Ron Paul: Let's Call This What It Is—An Internet Tax Mandate
An online sales tax harms small businesses, taxpayers and consumers
March 28, 2013
Last week, during a series of Senate votes on the budget resolution, a majority of senators voted for an amendment endorsing the so-called "Marketplace Fairness Act." The underlying Act has nothing to do with fairness and everything to do with enriching large companies and bloated state governments, while harming small businesses, taxpayers, and consumers.
The National Internet Tax Mandate, as Campaign for Liberty refers to the bill, would impose costly regulations on our nation's job creators at a time when the economy is still struggling and millions of Americans are out of work. Businesses would be forced to become tax collectors in compliance with thousands of tax jurisdictions, and any increased operational costs would be passed on to consumers in the form of higher prices.
It is unfortunately no surprise that some of the nation's most powerful businesses are lobbying hard for this legislation. While these companies can afford to absorb the additional burden imposed by this bill, their smaller competitors cannot.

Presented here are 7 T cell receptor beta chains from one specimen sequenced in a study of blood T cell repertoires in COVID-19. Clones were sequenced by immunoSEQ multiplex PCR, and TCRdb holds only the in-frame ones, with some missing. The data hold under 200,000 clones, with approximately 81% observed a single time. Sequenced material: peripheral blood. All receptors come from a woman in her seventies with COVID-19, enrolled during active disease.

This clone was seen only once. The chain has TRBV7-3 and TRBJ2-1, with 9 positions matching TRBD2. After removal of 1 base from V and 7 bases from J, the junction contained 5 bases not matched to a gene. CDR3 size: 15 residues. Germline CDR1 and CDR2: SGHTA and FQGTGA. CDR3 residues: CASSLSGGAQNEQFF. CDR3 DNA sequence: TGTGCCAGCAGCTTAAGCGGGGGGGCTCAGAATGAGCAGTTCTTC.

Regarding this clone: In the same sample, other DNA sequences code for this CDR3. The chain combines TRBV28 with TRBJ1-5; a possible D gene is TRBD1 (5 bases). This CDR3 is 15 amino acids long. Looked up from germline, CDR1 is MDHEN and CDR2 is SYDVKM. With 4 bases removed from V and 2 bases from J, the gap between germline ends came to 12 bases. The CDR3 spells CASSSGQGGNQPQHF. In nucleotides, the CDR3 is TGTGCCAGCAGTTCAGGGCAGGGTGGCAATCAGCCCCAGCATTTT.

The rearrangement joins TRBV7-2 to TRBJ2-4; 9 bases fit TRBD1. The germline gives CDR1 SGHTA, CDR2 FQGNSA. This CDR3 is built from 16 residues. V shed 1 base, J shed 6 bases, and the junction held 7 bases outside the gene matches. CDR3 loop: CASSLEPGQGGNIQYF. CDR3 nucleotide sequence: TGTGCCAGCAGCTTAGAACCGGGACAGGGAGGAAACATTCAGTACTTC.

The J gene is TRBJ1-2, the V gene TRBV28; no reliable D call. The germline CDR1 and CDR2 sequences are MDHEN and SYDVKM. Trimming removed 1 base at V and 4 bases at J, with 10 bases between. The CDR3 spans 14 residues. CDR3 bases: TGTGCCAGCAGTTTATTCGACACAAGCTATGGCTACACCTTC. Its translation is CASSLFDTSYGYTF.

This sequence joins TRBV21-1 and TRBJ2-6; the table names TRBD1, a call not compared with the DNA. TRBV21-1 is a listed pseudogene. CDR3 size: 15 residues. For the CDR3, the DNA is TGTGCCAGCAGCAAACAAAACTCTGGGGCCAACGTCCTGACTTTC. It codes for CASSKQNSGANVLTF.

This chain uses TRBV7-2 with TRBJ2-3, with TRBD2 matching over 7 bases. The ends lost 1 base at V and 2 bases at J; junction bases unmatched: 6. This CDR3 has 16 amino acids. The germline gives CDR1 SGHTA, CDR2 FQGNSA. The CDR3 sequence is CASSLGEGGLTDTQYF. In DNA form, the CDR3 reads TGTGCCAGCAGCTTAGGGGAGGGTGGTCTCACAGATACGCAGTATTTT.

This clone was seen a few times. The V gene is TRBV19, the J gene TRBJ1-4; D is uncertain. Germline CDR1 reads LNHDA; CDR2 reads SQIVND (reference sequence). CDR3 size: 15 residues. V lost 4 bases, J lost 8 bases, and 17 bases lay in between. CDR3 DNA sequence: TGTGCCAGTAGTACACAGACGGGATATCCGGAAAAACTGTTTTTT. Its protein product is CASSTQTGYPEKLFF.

The Internet Tax Mandate also violates the original purpose of the Commerce Clause, which was to guarantee free trade among the states. Instead, the bill would allow states to levy taxes on goods crossing into their state, which is not what the Founding Fathers intended. Why should California be able to force a business in Texas to collect and pay California sales tax?
When considering any economic proposal, the unseen, potential ramifications must be examined. This mandate could discourage online commerce and stifle the growth of new businesses, exactly the opposite of what we need if we want to expand entrepreneurship and revive our economy. In addition, the long arm of Big Government would reach for companies operating in states currently lacking a sales tax.
Those brick-and-mortar businesses worried about competition from the Internet marketplace and wanting to "level the playing field" should instead focus on ways to decrease the burden of regulations and lessen government's effect on a company's bottom line. Reduced operational costs can lead to more competitive prices.
The National Internet Tax Mandate provides yet another example of the corporatism so prevalent in the "solutions" legislators are quick to propose—big business getting together with Big Government to step on the taxpayers and smaller competitors—and should be soundly rejected by those interested in restoring a vibrant economy.